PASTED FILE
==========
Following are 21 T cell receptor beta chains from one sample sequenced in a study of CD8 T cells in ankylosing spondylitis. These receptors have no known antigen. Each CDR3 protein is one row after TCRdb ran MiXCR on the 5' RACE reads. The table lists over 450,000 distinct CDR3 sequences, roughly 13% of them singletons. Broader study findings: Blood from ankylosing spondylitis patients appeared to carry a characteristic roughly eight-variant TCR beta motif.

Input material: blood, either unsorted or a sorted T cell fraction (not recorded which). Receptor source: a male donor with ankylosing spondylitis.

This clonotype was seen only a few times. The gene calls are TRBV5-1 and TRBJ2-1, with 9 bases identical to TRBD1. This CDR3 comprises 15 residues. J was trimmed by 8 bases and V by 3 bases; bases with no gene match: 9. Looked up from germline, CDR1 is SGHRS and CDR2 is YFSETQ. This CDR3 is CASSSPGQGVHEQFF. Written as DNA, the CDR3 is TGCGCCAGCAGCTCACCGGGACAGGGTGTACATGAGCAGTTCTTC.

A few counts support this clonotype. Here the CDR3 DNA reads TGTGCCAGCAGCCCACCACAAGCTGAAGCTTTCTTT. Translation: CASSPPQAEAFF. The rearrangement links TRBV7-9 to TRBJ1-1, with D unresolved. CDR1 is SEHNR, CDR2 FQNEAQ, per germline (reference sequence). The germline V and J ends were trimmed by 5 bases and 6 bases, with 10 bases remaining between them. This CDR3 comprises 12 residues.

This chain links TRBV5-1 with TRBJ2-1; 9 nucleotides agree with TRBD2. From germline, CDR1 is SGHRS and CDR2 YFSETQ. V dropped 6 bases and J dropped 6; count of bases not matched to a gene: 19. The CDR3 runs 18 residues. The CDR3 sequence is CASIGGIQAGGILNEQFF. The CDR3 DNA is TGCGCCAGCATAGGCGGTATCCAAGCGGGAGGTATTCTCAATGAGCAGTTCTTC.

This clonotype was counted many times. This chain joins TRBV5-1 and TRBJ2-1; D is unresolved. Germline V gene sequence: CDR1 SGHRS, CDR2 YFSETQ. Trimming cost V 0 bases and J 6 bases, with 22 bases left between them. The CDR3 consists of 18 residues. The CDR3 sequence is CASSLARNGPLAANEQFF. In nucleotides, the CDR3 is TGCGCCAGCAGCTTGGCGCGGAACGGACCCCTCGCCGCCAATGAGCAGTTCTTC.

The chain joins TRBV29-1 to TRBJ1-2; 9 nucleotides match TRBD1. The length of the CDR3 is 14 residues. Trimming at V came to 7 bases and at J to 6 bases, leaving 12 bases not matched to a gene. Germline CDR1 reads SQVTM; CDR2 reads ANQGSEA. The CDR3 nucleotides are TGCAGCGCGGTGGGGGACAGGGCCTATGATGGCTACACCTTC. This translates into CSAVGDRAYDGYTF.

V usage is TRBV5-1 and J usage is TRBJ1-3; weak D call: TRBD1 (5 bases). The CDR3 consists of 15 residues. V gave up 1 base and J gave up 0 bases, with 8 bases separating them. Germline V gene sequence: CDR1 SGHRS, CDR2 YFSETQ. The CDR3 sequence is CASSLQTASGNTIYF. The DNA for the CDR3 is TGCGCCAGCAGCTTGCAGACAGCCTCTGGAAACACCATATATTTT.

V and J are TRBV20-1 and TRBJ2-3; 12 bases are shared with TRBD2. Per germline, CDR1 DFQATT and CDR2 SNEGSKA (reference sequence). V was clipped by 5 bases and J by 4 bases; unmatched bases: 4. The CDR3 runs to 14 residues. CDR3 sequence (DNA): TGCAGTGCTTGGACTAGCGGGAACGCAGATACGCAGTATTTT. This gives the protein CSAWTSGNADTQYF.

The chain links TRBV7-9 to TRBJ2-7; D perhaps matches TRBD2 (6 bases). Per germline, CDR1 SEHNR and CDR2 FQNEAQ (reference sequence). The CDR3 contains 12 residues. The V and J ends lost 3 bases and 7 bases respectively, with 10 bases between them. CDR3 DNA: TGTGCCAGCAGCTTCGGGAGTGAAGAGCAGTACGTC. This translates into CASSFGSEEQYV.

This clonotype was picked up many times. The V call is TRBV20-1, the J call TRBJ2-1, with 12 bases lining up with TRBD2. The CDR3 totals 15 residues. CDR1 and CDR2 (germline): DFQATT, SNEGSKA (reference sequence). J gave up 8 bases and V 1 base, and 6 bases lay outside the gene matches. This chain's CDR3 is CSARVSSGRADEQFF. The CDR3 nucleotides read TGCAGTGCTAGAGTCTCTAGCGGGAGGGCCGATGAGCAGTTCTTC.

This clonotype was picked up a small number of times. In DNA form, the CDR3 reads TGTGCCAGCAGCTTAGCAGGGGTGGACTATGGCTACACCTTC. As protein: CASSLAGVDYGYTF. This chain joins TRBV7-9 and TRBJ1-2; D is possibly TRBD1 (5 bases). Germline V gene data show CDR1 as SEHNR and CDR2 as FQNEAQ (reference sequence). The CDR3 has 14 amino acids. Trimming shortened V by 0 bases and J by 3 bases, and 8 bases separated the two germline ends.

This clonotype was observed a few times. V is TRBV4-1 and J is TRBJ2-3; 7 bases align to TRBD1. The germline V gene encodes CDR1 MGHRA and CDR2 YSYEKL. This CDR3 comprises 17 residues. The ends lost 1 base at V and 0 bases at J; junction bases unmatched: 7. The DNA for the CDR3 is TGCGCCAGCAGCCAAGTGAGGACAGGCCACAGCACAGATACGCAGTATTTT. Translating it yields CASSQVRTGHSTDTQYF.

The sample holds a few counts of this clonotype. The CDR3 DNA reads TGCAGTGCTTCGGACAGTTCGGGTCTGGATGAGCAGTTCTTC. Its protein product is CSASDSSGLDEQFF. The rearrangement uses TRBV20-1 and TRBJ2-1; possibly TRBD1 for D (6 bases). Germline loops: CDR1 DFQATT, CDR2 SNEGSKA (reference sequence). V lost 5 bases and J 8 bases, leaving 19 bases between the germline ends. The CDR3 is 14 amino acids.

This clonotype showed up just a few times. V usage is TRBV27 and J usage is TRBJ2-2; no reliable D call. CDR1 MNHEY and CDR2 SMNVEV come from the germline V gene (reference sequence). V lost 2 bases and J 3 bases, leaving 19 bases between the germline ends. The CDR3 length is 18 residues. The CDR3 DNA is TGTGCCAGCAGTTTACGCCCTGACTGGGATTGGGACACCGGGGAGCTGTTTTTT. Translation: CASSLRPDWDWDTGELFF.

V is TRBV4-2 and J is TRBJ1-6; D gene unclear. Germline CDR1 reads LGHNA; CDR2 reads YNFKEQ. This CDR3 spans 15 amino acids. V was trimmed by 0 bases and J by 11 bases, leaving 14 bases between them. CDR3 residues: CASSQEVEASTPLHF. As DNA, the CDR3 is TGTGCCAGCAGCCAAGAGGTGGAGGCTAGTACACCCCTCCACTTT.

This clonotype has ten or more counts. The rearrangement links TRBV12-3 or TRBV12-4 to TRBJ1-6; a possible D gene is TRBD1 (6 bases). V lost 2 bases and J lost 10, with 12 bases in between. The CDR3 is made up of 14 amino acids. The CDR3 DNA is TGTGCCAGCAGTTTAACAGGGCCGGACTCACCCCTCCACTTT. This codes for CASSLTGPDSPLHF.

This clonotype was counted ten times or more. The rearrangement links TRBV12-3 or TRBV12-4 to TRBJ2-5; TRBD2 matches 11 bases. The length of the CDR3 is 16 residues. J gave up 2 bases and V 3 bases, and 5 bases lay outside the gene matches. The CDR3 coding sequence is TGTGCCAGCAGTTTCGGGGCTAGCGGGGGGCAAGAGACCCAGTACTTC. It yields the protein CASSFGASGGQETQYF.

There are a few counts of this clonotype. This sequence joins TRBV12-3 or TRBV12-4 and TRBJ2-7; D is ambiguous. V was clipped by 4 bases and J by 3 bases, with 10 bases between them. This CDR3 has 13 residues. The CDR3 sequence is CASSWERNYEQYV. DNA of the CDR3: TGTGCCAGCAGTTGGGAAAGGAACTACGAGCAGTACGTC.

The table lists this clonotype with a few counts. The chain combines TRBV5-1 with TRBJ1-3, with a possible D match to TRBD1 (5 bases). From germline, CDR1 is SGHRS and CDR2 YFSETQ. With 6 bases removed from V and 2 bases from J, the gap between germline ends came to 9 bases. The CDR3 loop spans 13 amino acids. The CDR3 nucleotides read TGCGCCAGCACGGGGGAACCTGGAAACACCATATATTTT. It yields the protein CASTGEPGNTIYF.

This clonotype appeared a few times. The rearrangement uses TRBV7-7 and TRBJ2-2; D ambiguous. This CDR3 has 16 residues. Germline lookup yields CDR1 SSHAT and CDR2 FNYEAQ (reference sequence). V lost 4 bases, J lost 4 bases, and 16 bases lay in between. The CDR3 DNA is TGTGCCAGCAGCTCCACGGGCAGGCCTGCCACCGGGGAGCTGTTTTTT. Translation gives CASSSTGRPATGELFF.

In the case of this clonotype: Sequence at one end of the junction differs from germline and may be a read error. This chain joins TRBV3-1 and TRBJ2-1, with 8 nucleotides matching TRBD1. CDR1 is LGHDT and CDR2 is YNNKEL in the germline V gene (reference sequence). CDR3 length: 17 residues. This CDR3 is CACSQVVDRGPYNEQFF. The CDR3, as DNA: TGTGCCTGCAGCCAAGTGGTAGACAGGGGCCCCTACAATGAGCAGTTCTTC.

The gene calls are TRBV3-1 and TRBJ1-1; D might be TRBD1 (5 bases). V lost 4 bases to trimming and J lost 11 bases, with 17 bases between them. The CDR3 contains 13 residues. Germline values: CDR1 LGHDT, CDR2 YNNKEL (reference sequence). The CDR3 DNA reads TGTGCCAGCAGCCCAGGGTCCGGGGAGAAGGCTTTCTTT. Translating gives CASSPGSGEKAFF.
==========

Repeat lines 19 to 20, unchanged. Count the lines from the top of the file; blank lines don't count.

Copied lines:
There are a few counts of this clonotype. This sequence joins TRBV12-3 or TRBV12-4 and TRBJ2-7; D is ambiguous. V was clipped by 4 bases and J by 3 bases, with 10 bases between them. This CDR3 has 13 residues. The CDR3 sequence is CASSWERNYEQYV. DNA of the CDR3: TGTGCCAGCAGTTGGGAAAGGAACTACGAGCAGTACGTC.

The table lists this clonotype with a few counts. The chain combines TRBV5-1 with TRBJ1-3, with a possible D match to TRBD1 (5 bases). From germline, CDR1 is SGHRS and CDR2 YFSETQ. With 6 bases removed from V and 2 bases from J, the gap between germline ends came to 9 bases. The CDR3 loop spans 13 amino acids. The CDR3 nucleotides read TGCGCCAGCACGGGGGAACCTGGAAACACCATATATTTT. It yields the protein CASTGEPGNTIYF.